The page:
• When Diets Don't Work: Losing Weight With Prescription Drugs Or Surgery. Forman, Adrienne // Environmental Nutrition;Jul2005, Vol. 28 Issue 7, p1 

    Focuses on the alternative treatment for obesity. Definition of obesity; Application of drugs to suppress appetite and reduce dietary fat absorption; Calculation of the body mass index; Description of the obesity surgeries, the Roux-en-Y Gastric Bypass and the Adjustable Gastric Bypass Banding. ...

  • Gastric bypass surgery improves as experience broadens.  // New York Amsterdam News;6/16/2005, Vol. 96 Issue 25, p34 

    The article focuses on a study reported in the journal "Archives of Surgery," a publication of the American Medical Association, which states that with surgeons performing more gastric bypass operations, the results are improving and the risks decreasing. Gastric bypass surgery, also known as...

  • The use of continuous renal replacement therapy in series with extracorporeal membrane oxygenation. Santiago, Maria J.; Sánchez, Amelia; López-Herce, Jesús; Pérez, Rosario; del Castillo, Jimena; Urbano, Javier; Carrillo, Angel // Kidney International;Dec2009, Vol. 76 Issue 12, p1289 

    A large percentage of patients on extracorporeal membrane oxygenation (ECMO) require continuous renal replacement therapy (CRRT) usually performed through a different venous access or by introducing a filter into the ECMO circuit. Here, we evaluated the efficacy and safety of including a CRRT...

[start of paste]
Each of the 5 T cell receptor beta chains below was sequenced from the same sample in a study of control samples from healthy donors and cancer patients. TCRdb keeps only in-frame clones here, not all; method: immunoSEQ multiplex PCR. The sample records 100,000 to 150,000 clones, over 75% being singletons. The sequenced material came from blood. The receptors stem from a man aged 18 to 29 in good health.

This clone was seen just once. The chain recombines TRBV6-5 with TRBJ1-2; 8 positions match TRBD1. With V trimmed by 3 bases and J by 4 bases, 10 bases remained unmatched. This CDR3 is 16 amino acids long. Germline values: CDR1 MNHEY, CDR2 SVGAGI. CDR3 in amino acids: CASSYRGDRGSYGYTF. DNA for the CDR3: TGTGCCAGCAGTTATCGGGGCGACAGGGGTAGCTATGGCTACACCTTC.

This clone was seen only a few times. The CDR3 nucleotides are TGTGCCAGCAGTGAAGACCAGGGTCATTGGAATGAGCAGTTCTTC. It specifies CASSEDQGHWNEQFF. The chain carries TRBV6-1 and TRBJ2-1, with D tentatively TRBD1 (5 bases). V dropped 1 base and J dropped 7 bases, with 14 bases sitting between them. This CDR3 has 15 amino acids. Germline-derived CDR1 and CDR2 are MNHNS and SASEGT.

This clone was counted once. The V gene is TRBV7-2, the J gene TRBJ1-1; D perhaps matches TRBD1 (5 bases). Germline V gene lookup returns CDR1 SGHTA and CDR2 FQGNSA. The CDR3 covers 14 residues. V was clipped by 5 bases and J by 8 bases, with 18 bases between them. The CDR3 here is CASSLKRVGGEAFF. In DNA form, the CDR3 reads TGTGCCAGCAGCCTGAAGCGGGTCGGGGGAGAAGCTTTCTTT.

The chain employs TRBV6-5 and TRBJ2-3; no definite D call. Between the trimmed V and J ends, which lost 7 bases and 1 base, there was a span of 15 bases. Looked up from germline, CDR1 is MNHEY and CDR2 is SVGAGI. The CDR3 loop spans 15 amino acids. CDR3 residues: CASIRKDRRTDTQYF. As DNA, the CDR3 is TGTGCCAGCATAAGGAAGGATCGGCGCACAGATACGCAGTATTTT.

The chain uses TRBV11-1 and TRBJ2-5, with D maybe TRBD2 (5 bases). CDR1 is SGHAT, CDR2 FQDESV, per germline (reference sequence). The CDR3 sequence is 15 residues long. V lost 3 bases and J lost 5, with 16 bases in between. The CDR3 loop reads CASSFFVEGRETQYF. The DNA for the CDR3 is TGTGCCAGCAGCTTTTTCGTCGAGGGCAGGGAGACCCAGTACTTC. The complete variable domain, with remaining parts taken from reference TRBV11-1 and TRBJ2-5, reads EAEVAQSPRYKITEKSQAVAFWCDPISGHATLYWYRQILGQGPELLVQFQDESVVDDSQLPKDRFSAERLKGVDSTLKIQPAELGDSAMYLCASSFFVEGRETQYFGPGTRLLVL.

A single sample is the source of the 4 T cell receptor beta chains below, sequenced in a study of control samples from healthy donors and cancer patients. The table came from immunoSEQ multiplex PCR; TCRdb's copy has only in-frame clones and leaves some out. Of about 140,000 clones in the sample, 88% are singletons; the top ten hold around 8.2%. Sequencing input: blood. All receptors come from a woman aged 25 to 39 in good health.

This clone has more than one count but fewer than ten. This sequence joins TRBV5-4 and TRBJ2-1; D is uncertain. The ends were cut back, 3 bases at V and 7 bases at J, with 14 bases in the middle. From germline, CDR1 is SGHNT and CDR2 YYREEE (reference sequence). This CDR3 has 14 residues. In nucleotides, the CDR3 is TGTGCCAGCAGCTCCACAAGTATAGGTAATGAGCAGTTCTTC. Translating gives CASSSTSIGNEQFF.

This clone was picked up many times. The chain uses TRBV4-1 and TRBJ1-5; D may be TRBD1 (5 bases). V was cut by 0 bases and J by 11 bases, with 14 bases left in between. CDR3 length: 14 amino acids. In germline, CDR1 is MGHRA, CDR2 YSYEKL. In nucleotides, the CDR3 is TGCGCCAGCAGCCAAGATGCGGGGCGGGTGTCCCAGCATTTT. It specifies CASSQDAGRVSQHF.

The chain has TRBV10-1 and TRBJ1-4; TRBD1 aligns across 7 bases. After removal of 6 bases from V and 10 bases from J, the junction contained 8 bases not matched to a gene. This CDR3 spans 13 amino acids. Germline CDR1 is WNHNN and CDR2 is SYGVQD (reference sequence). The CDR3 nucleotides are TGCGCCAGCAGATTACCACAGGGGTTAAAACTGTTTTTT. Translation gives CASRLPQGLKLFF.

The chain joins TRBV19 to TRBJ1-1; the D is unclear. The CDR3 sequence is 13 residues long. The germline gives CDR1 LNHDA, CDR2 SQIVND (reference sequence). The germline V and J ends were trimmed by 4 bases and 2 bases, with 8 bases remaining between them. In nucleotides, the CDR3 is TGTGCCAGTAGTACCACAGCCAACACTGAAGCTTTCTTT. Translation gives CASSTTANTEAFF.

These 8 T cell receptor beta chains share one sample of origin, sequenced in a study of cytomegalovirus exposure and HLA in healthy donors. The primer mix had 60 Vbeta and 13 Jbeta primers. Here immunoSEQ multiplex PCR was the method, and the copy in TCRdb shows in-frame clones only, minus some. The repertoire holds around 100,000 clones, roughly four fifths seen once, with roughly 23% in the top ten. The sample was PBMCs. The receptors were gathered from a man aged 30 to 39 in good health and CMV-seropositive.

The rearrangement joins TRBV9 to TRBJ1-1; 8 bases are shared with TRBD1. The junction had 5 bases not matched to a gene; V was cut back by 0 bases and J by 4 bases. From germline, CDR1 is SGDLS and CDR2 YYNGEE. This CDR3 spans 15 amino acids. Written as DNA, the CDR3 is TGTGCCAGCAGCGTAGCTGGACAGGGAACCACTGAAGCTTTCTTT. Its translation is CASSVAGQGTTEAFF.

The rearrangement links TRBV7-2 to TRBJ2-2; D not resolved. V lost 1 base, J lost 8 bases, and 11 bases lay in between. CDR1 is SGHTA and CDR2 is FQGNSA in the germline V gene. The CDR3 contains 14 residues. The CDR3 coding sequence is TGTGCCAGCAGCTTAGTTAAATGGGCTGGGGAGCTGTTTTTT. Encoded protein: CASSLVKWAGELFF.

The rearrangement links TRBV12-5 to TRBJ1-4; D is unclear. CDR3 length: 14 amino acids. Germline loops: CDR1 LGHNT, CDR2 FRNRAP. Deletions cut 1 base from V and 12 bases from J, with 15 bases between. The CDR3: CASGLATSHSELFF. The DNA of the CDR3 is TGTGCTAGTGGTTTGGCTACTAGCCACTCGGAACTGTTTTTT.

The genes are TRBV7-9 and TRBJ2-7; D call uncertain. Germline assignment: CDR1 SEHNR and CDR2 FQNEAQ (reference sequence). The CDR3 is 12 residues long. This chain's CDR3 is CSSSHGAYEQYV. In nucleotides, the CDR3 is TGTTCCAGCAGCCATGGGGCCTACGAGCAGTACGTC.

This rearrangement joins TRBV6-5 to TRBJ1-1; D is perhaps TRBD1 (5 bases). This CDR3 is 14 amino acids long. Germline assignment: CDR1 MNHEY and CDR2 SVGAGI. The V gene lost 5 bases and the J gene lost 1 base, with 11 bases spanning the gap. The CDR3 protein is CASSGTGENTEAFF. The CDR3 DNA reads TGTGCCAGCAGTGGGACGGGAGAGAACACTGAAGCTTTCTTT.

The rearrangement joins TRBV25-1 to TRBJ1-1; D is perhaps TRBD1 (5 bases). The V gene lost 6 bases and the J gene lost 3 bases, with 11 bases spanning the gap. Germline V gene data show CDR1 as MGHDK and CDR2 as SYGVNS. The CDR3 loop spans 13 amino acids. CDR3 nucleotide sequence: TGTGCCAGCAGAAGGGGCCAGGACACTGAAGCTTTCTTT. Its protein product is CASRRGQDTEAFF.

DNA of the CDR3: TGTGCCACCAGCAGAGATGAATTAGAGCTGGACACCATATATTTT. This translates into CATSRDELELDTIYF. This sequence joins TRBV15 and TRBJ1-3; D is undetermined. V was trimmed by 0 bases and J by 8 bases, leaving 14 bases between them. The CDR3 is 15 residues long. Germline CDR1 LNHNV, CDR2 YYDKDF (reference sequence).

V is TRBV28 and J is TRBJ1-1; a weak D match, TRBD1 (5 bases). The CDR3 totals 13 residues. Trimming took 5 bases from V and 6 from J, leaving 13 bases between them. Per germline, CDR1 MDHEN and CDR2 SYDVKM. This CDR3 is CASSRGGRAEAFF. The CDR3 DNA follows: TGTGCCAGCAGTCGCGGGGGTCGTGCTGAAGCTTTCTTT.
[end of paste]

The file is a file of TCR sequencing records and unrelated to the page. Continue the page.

• ECMO and endogenous carboxyhemoglobin formation. Tripathi, Ravi S.; Papadimos, Thomas J. // International Journal of Critical Illness & Injury Science;Jul-Dec2011, Vol. 1 Issue 2, p168 

    The article describes a case of extremely high and poisonous carboxyhemoglobin (COhb) level in a 41-year-old patient on extracorporeal membrane oxygenation (ECMO). The patient presented with shortness of breath and hypoxemia, requiring mechanical ventilation. The patient was given inhaled nitric...

  • Rat model of veno-arterial extracorporeal membrane oxygenation. Ali, Ayyaz A.; Downey, Peter; Singh, Gopal; Wei Qi; George, Isaac; Takayama, Hiroo; Kirtane, Ajay; Krishnan, Prakash; Zalewski, Adrian; Freed, Darren; Large, Stephen R.; Ashley, Euan A.; Leon, Martin B.; Bacchetta, Matthew; Ali, Ziad A. // Journal of Translational Medicine;2014, Vol. 12 Issue 1, p1